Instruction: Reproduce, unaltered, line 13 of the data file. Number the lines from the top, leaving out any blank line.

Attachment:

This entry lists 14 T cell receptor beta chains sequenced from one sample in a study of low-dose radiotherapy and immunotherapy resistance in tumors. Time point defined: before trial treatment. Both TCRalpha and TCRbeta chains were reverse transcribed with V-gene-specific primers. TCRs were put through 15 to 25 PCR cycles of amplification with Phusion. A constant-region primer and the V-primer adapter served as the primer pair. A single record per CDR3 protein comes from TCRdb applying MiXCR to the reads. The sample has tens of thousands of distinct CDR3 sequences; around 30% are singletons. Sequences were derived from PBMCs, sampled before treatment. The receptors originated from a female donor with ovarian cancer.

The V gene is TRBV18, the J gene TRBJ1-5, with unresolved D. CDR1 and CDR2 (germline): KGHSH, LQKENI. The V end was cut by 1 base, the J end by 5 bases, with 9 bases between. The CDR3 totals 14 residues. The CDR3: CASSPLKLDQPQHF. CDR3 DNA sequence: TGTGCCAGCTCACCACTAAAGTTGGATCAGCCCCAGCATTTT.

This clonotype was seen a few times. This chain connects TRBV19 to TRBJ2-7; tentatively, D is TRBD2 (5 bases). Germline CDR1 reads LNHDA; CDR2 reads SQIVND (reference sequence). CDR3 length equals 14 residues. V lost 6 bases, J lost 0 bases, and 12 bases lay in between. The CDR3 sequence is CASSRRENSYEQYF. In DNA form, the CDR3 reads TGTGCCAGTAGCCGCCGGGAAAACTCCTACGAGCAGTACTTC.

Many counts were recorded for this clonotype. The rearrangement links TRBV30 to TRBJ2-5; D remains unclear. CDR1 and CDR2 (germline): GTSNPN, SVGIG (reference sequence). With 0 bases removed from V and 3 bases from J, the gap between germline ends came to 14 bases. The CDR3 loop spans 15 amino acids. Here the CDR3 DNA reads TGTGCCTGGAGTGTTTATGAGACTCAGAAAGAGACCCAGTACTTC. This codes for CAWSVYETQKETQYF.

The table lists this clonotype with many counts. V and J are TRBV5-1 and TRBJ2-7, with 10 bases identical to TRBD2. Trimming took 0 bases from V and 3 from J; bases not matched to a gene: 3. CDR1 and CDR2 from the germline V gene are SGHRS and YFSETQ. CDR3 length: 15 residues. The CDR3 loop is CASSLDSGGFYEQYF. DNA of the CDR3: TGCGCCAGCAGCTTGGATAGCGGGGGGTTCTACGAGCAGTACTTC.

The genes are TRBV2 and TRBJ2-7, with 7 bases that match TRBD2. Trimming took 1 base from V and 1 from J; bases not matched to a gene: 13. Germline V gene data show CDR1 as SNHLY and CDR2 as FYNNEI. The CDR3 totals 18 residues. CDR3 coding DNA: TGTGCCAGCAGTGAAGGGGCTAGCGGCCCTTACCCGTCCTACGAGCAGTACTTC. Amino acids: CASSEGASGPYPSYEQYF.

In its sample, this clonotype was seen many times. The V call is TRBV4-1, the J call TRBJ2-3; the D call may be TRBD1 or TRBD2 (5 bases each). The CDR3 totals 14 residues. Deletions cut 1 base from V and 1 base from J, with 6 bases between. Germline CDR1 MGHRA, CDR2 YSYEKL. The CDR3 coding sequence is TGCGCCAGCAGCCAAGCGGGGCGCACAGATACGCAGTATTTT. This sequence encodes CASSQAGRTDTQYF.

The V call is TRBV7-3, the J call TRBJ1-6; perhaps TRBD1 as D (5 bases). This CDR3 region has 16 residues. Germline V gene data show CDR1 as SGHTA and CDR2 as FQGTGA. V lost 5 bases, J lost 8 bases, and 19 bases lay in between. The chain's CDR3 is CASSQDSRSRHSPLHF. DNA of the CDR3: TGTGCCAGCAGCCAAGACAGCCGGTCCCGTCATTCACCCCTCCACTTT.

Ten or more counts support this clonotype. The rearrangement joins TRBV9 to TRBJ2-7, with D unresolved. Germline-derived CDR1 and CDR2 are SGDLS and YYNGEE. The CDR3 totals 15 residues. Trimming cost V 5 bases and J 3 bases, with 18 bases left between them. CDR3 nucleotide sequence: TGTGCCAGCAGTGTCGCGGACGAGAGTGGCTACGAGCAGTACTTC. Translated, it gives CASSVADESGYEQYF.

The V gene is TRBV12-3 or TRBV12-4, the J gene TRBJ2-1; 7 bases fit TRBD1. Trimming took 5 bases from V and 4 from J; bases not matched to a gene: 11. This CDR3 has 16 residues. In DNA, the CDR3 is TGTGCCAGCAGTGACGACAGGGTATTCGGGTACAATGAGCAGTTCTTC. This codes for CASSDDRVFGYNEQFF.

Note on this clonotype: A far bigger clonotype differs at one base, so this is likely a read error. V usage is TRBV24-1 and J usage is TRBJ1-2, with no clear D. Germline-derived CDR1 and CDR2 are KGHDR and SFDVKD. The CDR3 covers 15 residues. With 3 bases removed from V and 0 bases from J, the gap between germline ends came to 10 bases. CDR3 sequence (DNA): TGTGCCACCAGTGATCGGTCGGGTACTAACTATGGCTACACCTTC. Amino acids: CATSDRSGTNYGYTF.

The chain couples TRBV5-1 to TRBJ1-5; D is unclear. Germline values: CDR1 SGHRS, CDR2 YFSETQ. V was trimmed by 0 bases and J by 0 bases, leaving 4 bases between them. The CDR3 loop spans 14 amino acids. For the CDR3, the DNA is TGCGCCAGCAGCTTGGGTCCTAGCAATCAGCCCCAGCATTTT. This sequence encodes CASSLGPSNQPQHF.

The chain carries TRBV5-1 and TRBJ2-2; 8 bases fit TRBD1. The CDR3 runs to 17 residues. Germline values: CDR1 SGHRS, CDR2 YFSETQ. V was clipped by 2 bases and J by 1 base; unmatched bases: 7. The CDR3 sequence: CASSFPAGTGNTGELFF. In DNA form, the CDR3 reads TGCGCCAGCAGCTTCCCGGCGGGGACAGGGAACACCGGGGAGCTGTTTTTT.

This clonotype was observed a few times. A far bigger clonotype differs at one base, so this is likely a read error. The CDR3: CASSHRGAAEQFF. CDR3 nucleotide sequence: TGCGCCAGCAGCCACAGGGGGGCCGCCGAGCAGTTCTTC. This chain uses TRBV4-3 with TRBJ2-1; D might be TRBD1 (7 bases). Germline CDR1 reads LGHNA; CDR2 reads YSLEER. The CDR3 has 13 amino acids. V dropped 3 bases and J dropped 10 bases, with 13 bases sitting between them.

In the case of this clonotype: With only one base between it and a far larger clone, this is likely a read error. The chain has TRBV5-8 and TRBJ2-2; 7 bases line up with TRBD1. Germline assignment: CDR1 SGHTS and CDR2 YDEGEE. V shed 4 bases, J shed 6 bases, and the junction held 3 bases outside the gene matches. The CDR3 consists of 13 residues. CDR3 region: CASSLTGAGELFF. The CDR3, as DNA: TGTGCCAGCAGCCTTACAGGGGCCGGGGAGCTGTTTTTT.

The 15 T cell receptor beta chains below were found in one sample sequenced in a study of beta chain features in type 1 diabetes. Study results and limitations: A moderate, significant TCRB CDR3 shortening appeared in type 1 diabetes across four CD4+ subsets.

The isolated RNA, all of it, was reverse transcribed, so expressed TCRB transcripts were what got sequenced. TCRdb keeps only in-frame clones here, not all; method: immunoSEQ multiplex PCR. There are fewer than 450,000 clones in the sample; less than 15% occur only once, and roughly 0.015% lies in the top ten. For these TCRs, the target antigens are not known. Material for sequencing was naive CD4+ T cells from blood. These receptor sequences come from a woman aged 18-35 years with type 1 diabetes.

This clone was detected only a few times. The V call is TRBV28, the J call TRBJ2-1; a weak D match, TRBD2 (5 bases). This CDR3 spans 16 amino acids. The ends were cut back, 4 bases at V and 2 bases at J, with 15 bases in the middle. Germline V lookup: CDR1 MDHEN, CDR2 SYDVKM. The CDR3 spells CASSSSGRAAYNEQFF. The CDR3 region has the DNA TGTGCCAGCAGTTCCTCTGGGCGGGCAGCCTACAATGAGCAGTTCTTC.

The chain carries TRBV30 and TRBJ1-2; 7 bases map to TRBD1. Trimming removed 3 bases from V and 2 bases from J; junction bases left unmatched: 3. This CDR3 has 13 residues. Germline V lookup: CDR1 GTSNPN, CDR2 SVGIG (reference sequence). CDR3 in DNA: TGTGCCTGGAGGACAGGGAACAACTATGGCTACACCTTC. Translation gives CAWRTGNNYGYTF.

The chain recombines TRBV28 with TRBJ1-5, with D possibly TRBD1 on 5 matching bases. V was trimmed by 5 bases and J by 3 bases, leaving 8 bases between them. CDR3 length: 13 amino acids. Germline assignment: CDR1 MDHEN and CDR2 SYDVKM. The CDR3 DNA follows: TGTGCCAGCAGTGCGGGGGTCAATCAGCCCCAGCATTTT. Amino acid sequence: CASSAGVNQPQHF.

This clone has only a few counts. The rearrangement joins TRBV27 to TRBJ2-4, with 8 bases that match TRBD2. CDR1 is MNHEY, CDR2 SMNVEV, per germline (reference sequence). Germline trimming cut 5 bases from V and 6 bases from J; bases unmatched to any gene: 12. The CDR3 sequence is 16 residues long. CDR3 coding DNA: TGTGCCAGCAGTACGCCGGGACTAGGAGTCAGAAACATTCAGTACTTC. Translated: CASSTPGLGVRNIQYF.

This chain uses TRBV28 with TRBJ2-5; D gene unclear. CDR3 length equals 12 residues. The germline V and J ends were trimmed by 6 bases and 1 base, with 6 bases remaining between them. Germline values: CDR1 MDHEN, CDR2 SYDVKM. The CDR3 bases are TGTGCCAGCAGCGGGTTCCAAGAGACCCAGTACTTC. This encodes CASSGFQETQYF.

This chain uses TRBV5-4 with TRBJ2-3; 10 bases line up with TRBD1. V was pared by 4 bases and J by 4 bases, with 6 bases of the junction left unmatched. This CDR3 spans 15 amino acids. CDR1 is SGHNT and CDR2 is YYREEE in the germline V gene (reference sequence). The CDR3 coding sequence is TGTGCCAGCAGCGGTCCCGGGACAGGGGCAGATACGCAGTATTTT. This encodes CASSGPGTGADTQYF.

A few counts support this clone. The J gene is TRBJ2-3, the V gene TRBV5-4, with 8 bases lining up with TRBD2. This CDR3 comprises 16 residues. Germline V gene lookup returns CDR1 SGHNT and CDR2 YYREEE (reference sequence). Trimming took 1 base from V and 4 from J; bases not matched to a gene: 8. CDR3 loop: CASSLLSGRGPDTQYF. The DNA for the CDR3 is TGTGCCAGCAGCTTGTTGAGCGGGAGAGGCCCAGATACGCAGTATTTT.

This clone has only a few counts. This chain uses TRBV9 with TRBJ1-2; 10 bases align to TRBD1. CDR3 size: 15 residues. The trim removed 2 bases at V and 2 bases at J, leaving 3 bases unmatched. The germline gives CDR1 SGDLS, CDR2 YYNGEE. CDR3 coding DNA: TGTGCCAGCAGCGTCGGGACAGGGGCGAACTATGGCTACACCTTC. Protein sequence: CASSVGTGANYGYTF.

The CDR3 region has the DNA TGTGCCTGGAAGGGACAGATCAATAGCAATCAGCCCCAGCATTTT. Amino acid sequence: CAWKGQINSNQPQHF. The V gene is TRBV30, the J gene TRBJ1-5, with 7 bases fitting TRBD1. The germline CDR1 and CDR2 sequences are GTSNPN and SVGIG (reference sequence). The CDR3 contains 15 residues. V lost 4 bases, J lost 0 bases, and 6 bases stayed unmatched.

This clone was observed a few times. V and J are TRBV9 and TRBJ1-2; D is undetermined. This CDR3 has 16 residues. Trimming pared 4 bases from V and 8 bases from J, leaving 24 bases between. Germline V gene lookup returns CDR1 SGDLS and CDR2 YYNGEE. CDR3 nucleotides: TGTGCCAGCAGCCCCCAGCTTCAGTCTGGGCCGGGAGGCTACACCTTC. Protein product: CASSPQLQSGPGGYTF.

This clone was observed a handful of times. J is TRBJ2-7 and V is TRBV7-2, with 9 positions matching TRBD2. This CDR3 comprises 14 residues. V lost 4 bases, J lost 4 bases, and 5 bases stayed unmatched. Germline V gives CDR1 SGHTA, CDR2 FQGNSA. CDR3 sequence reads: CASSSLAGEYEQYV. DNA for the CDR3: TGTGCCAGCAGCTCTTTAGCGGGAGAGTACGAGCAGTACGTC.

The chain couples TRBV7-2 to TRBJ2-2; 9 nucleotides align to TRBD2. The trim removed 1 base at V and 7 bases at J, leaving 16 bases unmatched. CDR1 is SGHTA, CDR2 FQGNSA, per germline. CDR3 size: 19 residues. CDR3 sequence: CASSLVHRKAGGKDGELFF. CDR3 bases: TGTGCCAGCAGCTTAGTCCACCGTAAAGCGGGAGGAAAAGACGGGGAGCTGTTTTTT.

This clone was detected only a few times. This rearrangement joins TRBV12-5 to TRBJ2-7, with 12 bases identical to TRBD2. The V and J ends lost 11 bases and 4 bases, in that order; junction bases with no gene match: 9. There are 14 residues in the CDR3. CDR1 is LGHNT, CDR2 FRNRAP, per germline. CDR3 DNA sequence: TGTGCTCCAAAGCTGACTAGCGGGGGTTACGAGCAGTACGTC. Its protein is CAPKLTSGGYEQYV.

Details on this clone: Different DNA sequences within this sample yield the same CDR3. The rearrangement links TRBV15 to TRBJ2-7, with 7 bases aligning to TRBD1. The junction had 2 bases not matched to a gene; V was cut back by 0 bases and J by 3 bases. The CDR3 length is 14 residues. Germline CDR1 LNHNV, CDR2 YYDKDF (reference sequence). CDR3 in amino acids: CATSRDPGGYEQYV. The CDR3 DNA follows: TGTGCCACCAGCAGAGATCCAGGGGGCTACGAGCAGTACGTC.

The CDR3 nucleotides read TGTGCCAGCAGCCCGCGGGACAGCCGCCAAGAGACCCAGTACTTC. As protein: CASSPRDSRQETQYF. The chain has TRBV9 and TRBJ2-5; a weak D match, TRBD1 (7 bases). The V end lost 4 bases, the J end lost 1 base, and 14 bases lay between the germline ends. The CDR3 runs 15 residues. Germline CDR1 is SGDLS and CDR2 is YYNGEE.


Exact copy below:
The chain carries TRBV5-1 and TRBJ2-2; 8 bases fit TRBD1. The CDR3 runs to 17 residues. Germline values: CDR1 SGHRS, CDR2 YFSETQ. V was clipped by 2 bases and J by 1 base; unmatched bases: 7. The CDR3 sequence: CASSFPAGTGNTGELFF. In DNA form, the CDR3 reads TGCGCCAGCAGCTTCCCGGCGGGGACAGGGAACACCGGGGAGCTGTTTTTT.